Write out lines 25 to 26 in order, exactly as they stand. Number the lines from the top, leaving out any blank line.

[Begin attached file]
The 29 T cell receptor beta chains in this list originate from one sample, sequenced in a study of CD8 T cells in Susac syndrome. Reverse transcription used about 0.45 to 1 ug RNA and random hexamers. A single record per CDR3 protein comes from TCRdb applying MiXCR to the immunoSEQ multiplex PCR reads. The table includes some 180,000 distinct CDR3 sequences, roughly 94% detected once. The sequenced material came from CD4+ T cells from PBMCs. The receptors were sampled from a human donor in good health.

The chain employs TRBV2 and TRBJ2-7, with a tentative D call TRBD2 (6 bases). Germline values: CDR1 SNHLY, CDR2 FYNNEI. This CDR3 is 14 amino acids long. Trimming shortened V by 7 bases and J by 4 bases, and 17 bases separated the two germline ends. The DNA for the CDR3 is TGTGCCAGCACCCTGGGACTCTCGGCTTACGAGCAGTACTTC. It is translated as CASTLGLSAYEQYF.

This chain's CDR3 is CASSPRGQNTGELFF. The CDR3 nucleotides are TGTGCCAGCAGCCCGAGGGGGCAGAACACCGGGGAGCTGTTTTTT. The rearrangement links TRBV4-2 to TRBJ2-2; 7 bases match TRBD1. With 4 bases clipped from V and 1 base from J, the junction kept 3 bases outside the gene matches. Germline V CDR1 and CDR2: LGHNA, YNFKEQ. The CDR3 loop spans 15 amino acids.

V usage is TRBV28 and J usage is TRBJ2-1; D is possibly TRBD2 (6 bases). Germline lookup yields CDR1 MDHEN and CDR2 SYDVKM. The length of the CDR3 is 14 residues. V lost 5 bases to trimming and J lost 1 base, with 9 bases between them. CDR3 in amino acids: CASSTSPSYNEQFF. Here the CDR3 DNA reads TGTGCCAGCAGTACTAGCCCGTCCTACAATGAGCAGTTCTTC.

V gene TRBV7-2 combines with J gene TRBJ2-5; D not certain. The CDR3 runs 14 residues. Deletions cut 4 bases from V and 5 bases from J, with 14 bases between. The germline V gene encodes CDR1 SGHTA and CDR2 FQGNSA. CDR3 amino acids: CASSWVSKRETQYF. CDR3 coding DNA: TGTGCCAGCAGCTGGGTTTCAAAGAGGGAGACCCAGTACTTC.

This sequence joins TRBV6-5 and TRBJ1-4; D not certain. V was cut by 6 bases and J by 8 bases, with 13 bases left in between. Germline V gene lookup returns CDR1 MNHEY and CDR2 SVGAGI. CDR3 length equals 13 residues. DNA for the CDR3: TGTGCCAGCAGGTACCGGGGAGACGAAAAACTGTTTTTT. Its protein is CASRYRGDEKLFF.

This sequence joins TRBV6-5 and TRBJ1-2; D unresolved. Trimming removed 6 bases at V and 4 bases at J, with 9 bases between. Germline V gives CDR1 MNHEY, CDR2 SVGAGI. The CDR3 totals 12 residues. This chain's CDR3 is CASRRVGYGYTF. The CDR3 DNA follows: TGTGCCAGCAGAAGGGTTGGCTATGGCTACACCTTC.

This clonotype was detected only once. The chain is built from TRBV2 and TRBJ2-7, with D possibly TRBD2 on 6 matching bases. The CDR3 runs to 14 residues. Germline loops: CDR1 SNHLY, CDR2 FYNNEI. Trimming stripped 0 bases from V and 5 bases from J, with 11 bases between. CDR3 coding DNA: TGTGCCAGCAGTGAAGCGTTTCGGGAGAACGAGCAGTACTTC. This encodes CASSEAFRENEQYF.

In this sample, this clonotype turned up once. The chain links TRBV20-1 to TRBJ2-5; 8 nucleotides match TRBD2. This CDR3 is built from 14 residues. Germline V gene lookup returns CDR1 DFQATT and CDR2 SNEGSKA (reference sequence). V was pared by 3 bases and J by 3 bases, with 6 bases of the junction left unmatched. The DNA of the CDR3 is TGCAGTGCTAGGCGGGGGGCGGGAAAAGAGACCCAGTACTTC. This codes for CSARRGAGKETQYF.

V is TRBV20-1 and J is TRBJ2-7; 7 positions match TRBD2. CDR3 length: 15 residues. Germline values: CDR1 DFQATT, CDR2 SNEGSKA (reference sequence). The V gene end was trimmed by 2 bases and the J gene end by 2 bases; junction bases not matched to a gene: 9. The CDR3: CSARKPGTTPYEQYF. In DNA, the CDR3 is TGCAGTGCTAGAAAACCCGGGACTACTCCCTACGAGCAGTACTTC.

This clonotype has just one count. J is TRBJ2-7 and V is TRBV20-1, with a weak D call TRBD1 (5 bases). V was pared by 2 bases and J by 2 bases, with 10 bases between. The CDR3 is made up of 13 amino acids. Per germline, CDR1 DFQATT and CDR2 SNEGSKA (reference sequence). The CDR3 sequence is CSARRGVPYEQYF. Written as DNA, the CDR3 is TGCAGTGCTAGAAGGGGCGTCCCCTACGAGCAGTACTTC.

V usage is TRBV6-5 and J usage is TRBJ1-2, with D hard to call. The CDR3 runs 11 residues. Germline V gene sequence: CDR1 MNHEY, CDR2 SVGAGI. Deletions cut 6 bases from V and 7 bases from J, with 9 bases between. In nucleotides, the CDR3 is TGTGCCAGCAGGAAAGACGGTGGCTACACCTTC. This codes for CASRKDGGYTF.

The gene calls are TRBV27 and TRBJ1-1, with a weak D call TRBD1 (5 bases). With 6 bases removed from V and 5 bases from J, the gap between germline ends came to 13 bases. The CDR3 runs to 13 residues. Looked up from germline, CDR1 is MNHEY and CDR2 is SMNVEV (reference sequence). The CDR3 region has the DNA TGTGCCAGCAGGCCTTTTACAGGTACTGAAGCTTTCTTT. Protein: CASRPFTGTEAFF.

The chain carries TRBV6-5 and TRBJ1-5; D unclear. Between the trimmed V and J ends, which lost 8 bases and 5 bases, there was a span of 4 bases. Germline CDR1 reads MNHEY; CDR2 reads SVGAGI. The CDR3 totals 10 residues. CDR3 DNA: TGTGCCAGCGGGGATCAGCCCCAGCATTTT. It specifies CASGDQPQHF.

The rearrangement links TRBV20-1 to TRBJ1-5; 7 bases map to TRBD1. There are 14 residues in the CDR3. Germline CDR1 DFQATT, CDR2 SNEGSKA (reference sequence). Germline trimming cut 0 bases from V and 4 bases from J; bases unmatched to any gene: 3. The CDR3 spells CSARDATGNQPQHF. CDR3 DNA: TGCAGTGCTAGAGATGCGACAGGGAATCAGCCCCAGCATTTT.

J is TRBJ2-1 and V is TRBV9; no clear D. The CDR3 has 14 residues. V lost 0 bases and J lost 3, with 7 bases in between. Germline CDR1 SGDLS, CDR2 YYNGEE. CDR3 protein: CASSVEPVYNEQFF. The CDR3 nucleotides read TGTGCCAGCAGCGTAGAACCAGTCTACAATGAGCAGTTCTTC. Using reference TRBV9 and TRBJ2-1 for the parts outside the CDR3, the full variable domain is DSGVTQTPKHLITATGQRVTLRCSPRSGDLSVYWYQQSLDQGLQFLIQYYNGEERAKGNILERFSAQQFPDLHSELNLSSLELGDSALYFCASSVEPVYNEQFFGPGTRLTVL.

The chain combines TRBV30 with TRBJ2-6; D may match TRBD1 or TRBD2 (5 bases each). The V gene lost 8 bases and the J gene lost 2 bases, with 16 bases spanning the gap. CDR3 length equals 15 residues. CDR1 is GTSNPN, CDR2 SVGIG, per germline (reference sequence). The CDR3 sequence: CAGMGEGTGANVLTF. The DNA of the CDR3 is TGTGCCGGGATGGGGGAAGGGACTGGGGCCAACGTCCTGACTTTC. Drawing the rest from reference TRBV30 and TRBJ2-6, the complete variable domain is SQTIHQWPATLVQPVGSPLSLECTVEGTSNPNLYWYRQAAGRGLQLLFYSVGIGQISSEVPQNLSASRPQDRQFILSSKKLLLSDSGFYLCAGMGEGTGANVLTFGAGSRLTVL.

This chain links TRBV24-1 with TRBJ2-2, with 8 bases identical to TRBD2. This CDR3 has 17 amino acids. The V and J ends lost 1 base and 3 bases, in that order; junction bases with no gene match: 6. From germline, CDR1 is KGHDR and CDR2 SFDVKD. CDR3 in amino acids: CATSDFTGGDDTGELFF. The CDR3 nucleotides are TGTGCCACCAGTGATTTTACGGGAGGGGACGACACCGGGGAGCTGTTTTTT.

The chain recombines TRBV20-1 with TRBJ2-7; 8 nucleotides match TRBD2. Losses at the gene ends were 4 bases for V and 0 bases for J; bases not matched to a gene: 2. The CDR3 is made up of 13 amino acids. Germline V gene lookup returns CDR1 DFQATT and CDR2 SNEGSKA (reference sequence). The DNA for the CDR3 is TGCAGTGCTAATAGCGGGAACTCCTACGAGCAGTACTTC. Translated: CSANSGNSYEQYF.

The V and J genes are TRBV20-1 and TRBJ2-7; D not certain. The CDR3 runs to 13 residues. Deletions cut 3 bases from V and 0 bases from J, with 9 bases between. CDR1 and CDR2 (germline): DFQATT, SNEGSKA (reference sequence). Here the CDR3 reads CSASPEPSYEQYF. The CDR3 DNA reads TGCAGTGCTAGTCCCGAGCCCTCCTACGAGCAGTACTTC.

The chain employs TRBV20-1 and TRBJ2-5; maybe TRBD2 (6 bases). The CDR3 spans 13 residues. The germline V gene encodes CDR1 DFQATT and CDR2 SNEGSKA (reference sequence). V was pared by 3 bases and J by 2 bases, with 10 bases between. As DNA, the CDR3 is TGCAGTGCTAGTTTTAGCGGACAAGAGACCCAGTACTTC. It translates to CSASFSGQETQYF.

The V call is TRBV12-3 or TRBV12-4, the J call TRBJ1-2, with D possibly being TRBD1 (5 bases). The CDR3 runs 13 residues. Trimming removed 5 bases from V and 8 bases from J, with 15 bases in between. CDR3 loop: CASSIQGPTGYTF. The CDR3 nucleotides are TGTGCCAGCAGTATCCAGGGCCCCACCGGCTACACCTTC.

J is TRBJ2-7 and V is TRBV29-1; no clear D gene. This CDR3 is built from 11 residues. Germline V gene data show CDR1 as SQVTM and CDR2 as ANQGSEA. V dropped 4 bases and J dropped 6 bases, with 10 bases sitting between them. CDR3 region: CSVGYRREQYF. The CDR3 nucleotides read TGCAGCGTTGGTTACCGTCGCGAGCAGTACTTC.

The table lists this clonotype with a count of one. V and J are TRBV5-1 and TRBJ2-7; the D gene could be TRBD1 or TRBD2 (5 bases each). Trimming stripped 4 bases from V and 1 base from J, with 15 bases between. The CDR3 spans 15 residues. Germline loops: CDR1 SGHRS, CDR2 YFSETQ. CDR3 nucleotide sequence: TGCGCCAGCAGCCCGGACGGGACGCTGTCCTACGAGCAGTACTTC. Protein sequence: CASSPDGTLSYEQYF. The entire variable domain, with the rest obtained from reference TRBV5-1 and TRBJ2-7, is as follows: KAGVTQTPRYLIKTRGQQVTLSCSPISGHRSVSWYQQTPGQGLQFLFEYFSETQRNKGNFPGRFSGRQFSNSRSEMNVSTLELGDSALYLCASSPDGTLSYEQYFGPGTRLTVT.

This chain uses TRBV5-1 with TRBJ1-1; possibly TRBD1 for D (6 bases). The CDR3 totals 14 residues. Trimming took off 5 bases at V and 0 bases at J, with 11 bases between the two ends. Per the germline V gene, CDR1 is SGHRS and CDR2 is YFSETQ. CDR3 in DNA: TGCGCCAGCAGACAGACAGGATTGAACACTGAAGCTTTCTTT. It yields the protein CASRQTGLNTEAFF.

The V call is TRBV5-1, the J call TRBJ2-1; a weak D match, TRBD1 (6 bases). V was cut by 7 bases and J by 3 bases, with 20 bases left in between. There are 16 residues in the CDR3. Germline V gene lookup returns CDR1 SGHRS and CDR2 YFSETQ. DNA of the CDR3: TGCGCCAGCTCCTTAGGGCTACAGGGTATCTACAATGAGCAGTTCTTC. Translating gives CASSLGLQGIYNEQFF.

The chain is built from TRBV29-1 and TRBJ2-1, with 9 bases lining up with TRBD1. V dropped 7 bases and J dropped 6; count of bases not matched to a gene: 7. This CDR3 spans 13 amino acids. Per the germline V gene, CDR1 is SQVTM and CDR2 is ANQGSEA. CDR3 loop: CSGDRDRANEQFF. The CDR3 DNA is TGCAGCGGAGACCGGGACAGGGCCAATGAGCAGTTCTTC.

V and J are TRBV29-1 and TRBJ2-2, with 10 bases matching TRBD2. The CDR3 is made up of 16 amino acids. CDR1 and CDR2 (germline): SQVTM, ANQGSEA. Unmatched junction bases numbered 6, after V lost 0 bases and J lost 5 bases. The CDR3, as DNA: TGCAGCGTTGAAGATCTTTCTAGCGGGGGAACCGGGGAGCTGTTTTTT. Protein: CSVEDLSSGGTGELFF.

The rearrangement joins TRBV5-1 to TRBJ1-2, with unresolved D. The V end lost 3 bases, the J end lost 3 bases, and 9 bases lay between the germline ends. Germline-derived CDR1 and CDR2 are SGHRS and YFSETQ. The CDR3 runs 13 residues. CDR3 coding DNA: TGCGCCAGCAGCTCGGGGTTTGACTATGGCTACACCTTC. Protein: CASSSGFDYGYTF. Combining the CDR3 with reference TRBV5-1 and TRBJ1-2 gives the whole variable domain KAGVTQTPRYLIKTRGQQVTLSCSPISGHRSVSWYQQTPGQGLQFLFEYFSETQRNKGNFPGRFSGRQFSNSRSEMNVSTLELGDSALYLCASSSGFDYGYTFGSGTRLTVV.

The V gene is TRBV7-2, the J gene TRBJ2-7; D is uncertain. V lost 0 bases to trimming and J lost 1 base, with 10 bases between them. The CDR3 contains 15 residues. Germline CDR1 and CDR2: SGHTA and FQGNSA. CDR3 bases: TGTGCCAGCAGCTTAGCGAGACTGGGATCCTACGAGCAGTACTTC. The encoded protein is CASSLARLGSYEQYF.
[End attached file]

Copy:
This chain uses TRBV5-1 with TRBJ1-1; possibly TRBD1 for D (6 bases). The CDR3 totals 14 residues. Trimming took off 5 bases at V and 0 bases at J, with 11 bases between the two ends. Per the germline V gene, CDR1 is SGHRS and CDR2 is YFSETQ. CDR3 in DNA: TGCGCCAGCAGACAGACAGGATTGAACACTGAAGCTTTCTTT. It yields the protein CASRQTGLNTEAFF.

The V call is TRBV5-1, the J call TRBJ2-1; a weak D match, TRBD1 (6 bases). V was cut by 7 bases and J by 3 bases, with 20 bases left in between. There are 16 residues in the CDR3. Germline V gene lookup returns CDR1 SGHRS and CDR2 YFSETQ. DNA of the CDR3: TGCGCCAGCTCCTTAGGGCTACAGGGTATCTACAATGAGCAGTTCTTC. Translating gives CASSLGLQGIYNEQFF.